I am anticipating a divorce after 33 years. Was a stay at home mom until 7 years ago & now work full time. Kids all raised

Asked over 5 years ago - Columbus, NE

We have no debt. He makes 60K, I make 25K. Is it still possible to get alimony. I will never be able to live the life style he does on 25K. I am covering him on my health insurance. It is possible to make him cover me the rest of my life. We are both in upper 50's & I cannot begin to think about retirement because he refuses to discuss his retirement, pension etc with me. I have only small SS benefit saved up. Our assets amount to 200K house & 200K in investments excluding retirement accts. My 401K amounts to only 125K. Also am I allowed to keep inheritance given to me by my parents & other money given to me by them over the last 33 years without splitting it with him. I do have proof. His company will also pay him all of his sick leave in cash he has acquired over 30years when he retires which could amount to 50K. Am I intitled to half? He also has paid up insurance after he retires. Am I not also intitled to half? All I want is half of our assets which alot of it is tied up to his pension & benefits in his company.

Attorney answers (1)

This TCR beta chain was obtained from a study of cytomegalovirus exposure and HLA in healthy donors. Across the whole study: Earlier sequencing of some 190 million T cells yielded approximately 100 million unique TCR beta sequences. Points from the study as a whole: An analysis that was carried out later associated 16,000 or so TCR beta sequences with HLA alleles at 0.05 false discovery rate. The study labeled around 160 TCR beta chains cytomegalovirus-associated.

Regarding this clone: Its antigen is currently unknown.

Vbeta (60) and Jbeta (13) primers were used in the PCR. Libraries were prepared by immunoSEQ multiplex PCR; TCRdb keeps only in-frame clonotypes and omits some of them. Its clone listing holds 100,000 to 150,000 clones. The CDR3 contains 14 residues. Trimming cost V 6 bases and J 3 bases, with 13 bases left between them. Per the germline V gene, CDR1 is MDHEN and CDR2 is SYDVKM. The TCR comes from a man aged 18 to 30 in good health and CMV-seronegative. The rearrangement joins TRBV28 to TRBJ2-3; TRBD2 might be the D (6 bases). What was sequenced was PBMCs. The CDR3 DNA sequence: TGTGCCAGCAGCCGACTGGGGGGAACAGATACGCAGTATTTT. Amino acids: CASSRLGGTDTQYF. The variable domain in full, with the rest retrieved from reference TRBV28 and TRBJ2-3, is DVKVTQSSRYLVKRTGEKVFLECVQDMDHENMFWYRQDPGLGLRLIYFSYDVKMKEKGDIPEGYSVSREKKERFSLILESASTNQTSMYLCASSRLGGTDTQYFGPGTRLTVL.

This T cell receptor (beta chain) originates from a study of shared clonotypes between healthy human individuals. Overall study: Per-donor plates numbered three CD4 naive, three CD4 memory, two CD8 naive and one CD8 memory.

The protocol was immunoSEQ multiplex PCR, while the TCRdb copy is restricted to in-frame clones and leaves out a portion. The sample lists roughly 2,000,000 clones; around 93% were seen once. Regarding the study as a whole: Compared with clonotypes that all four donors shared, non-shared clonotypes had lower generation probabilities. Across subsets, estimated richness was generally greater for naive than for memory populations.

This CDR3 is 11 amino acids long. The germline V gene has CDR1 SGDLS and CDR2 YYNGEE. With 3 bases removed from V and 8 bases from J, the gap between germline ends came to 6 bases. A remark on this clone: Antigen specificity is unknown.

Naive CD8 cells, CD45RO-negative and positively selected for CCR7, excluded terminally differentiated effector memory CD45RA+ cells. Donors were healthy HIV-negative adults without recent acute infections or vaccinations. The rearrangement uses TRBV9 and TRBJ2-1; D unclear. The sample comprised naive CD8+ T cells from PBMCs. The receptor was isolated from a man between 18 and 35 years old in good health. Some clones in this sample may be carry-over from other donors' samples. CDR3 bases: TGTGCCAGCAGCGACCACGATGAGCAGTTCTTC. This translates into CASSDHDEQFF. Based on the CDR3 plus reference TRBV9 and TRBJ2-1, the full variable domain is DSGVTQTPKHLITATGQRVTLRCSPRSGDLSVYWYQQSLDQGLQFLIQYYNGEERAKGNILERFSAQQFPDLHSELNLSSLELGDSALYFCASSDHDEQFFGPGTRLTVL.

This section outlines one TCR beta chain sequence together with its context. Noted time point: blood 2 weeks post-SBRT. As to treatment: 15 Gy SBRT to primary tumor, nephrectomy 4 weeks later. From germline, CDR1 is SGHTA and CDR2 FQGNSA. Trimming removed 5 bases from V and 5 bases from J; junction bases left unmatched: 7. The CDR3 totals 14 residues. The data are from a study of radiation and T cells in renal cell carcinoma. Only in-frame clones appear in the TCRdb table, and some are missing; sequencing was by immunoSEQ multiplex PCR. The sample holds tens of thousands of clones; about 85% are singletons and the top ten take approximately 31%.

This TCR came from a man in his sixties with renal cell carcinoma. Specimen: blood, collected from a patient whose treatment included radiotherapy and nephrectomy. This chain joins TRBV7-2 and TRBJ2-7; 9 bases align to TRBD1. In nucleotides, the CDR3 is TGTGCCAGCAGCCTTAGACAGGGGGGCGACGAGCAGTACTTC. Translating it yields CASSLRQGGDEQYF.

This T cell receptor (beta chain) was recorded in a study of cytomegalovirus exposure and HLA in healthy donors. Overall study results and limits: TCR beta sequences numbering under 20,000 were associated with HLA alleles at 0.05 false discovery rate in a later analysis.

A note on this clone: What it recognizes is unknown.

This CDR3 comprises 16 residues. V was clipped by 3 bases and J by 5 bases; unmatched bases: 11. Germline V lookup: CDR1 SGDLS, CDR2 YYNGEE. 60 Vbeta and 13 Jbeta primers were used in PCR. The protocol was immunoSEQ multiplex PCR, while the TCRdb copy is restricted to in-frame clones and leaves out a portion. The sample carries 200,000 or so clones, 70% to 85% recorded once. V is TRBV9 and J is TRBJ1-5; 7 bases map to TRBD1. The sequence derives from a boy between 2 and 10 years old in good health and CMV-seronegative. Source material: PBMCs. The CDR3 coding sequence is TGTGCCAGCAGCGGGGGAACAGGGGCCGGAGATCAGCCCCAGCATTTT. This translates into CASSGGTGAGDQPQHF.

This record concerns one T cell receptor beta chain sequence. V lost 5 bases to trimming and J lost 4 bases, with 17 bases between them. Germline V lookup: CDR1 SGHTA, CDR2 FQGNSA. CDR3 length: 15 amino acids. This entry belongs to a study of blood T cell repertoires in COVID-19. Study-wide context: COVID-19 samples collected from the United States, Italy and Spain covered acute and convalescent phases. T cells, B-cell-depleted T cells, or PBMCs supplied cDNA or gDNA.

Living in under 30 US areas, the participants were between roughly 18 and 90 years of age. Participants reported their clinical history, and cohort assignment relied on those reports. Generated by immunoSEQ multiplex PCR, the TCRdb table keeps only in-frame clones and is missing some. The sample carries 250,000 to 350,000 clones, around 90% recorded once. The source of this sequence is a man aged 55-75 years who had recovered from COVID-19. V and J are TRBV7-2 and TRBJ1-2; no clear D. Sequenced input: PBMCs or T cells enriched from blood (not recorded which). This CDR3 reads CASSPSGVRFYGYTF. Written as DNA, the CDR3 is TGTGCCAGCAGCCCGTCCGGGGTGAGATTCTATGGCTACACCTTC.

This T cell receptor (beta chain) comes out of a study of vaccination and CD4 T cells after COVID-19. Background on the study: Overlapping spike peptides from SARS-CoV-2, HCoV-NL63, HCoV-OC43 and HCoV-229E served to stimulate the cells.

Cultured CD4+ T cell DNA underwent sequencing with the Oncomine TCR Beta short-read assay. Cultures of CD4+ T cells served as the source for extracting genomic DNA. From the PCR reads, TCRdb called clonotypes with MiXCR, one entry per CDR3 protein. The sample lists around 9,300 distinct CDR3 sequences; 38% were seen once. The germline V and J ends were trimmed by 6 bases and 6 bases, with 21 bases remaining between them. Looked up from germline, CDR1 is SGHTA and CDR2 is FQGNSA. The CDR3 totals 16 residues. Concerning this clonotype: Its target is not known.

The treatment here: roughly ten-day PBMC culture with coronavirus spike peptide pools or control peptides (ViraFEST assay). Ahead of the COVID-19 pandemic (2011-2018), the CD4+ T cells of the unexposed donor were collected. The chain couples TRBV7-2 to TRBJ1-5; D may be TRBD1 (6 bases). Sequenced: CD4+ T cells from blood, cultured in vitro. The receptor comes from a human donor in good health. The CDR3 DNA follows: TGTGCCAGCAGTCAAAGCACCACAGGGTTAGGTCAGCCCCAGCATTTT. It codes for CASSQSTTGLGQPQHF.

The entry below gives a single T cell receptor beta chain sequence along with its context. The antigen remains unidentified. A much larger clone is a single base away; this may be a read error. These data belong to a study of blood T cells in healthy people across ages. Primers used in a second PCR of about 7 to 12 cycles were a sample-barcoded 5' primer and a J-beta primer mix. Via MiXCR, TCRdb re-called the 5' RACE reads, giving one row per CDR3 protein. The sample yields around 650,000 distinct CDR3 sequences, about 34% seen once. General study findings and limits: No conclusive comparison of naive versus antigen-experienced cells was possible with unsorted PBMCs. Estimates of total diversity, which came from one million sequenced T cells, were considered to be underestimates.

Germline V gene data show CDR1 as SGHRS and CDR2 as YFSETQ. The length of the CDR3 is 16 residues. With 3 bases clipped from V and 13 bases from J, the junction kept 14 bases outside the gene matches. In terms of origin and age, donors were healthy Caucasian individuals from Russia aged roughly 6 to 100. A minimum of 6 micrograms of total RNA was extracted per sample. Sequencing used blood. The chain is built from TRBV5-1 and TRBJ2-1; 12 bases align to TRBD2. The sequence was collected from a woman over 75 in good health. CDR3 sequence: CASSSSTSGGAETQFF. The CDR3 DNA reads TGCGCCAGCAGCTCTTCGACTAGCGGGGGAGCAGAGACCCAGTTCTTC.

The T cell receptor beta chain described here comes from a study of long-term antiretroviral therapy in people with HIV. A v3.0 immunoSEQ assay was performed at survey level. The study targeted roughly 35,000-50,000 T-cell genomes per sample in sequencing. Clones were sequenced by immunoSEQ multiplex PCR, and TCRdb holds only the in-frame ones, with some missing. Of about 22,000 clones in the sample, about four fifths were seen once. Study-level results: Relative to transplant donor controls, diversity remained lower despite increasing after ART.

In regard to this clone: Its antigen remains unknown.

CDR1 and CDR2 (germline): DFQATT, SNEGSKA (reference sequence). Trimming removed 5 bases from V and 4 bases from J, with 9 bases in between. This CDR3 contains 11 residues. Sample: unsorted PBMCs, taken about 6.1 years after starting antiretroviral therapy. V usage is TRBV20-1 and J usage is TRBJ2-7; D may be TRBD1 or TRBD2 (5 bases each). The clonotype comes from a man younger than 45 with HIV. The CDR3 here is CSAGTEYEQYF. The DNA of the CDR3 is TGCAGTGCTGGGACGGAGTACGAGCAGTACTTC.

1. Ann Catherine Gushurst

    Contributor Level 8

    1

    Lawyer agrees

    Answered . The answer to this question really depends on the jurisdiction you are in. In Colorado, you would likely qualify for maintenance because for a marriage of this duration, court generally believe that it is equitable that both parties have the same standard of living. Other jurisdictions look at spousal support differently - some basically do not offer much maintenance and others only assess whether or not you have enough income to meet your basic living needs. In most states, inheritances or other gifts are considered separate, except to the extent that they have increased in value over the duration of the marriage. In considering whether or not you are entitled to half of his retirement, the answer generally would be yes - but with the caveat that he would likely be entitled to half of your retirement as well, and generally courts offset these entitlements. Colorado has equitable jurisdiction though, so if there is a reason one or the other of you might need more than half (as might be the case if one of you is disabled and has greater costs) then the court might deviate from a strict 50-50 division.

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